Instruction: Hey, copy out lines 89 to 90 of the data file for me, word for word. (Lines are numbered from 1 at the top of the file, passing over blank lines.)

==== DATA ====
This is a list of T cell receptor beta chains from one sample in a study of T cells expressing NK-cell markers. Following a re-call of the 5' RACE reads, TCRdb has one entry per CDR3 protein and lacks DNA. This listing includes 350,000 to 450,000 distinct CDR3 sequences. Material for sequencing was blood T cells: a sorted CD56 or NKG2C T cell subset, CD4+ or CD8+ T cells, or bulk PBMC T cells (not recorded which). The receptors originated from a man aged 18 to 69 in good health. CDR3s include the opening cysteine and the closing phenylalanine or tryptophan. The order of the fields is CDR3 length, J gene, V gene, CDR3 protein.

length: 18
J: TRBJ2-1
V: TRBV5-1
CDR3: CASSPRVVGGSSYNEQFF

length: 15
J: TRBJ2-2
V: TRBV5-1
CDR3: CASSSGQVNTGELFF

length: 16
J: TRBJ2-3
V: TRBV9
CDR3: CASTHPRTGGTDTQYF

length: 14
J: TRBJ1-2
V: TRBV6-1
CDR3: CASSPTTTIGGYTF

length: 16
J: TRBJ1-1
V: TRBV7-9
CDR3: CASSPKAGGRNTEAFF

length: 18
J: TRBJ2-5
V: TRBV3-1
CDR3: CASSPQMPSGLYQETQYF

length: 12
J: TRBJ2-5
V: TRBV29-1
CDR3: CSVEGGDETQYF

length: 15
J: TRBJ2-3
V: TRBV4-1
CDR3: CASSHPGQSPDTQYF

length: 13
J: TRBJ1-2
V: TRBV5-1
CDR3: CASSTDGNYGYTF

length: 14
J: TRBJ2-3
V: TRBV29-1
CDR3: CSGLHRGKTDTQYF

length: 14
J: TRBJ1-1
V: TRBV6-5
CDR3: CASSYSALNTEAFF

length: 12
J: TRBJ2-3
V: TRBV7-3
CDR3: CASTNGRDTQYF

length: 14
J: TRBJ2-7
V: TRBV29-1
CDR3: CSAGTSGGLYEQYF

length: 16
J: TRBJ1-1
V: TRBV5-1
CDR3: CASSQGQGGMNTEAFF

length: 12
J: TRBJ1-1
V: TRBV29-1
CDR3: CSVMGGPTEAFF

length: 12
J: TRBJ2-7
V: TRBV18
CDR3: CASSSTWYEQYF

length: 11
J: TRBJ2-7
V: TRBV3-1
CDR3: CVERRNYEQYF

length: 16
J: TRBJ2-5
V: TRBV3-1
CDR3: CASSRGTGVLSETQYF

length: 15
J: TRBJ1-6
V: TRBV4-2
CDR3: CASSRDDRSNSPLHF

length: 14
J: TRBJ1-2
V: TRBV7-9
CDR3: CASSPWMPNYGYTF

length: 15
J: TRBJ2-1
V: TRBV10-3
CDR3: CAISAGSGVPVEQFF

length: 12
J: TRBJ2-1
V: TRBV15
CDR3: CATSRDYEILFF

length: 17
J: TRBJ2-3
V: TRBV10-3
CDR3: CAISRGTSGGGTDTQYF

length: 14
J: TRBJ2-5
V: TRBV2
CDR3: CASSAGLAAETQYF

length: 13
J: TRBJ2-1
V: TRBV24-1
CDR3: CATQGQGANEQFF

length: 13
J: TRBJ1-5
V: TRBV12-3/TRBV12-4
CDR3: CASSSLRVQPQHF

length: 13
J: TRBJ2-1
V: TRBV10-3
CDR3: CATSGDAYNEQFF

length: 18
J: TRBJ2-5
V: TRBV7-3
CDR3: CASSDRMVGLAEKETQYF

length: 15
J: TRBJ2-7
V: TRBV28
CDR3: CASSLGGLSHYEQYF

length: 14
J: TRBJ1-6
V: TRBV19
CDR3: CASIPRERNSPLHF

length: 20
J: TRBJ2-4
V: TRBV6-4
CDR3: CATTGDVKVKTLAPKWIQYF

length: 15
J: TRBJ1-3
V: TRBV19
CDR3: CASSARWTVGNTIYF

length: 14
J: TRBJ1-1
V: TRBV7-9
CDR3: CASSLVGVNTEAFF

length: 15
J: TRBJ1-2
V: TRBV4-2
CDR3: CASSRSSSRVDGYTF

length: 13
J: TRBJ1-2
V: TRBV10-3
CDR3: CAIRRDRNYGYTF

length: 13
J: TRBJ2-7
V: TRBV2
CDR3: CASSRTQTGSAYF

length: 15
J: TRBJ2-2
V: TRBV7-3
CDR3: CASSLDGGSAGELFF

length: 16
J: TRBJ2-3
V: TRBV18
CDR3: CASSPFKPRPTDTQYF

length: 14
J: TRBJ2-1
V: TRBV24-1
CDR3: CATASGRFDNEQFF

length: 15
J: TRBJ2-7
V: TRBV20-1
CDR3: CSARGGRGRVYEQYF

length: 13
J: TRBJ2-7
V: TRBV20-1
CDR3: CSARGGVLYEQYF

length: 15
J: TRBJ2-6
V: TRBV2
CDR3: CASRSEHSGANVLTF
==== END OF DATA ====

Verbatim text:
CDR3: CATSRDYEILFF

length: 17